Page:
Monday 1 February 2016 22.20 EST
Last modified on Monday 1 February 2016 22.22 EST
■ State department spokesman John Kirby says the US is ‘deeply concerned’ over the fate of the men, who are assumed to be in detention on the mainland
The United States has called on China to clarify the status of five missing Hong Kong booksellers, saying the case has raised serious questions about China’s commitment to Hong Kong’s autonomy under the one country, two systems framework.
|A protestor at a rally condemning the suspected abduction
of the five booksellers in Hong Kong.
Photograph: Jerome Favre/EPA
The booksellers – including Lee Bo, 65, a dual British and Chinese national and owner of a publisher and bookstore specialising in books critical of China’s Communist party leaders – are believed by many to have been abducted by mainland agents.
US state department spokesman John Kirby told a regular news briefing that Washington was “deeply concerned.”
“These cases … raise serious questions about China’s commitment to Hong Kong’s autonomy under the one country, two systems framework, as well as its respect for the protection of universal human rights and fundamental freedoms,” he said.
“We urge China to clarify the current status of all five individuals and the circumstances surrounding their disappearances and to allow them to return to their homes.”
The British government is still waiting for responses to its diplomatic requests for information and access to Lee, who disappeared from Hong Kong on 30 December.
Lee’s wife visited him in a mainland guesthouse on 23 January and issued a statement saying he was healthy and in good spirits, and that he was a witness in an investigation.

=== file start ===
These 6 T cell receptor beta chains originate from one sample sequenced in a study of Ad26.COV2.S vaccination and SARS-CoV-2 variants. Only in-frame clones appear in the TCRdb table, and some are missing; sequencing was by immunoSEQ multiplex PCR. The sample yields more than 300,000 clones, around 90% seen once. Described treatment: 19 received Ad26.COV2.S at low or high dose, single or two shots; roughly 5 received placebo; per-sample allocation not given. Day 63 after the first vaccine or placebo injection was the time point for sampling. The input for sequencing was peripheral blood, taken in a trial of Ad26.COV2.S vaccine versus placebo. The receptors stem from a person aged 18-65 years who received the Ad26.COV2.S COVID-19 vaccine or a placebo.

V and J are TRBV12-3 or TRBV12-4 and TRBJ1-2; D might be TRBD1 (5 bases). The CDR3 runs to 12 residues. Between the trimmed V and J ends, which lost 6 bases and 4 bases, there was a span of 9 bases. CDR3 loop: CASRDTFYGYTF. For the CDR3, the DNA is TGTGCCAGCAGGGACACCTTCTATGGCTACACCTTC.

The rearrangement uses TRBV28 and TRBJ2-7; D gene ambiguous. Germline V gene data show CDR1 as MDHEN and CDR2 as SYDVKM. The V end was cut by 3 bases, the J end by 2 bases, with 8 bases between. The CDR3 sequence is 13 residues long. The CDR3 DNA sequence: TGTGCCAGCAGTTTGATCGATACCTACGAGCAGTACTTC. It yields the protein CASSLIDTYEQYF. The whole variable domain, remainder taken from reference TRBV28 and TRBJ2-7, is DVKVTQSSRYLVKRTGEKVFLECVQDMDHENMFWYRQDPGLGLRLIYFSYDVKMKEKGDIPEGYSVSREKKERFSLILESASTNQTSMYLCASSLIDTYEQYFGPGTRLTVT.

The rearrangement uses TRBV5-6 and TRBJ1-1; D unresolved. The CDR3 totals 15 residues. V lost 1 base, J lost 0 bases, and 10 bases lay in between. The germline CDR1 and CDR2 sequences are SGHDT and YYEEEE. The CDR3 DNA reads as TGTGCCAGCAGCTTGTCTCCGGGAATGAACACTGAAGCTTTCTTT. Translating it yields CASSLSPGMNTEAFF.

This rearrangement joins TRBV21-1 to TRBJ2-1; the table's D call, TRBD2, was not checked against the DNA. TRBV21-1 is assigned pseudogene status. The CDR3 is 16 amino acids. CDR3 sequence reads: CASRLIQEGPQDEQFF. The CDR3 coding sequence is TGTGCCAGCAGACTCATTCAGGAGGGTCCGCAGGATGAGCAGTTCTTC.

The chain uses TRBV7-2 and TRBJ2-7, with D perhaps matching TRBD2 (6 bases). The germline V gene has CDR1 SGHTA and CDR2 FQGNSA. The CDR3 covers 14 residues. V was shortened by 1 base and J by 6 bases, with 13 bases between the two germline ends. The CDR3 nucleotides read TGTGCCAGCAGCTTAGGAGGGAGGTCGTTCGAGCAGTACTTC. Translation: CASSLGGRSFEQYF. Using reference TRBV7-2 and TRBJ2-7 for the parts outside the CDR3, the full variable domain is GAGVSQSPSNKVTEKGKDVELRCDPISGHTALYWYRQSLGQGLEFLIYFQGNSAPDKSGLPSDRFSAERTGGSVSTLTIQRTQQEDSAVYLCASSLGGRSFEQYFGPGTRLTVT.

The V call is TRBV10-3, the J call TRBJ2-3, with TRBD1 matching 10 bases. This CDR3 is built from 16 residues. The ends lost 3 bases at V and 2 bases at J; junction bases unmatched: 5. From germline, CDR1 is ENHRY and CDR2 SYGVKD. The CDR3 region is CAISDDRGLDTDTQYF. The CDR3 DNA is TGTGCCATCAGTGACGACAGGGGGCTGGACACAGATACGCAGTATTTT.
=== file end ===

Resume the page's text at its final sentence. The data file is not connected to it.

Four other booksellers are believed to be still in mainland detention, including Swedish national Gui Min-hai, who disappeared from the Thai resort town of Pattaya last October.
|The disappearance of the five Hong Kong booksellers,
including UK passport holder Lee Bo, has unsettled many
in Hong Kong.
Photograph: Ringo Chiu/Zuma Press/Corbis
Gui surfaced on Chinese state television this month stating he had voluntarily turned himself into Chinese authorities last month over a fatal drunken driving case from more than a decade ago.
The disappearances have prompted fears that mainland Chinese authorities may be using shadowy tactics that erode the one country, two systems formula under which Hong Kong has been governed since its return to China from British rule in 1997.
Britain handed Hong Kong back to China under agreements that its broad freedoms, way of life and vaunted legal system would remain unchanged for 50 years.
Chinese authorities have not responded to multiple requests for comment from Reuters, nor have they made any substantial statements explaining Beijing’s role in the disappearances or the fate of the men.
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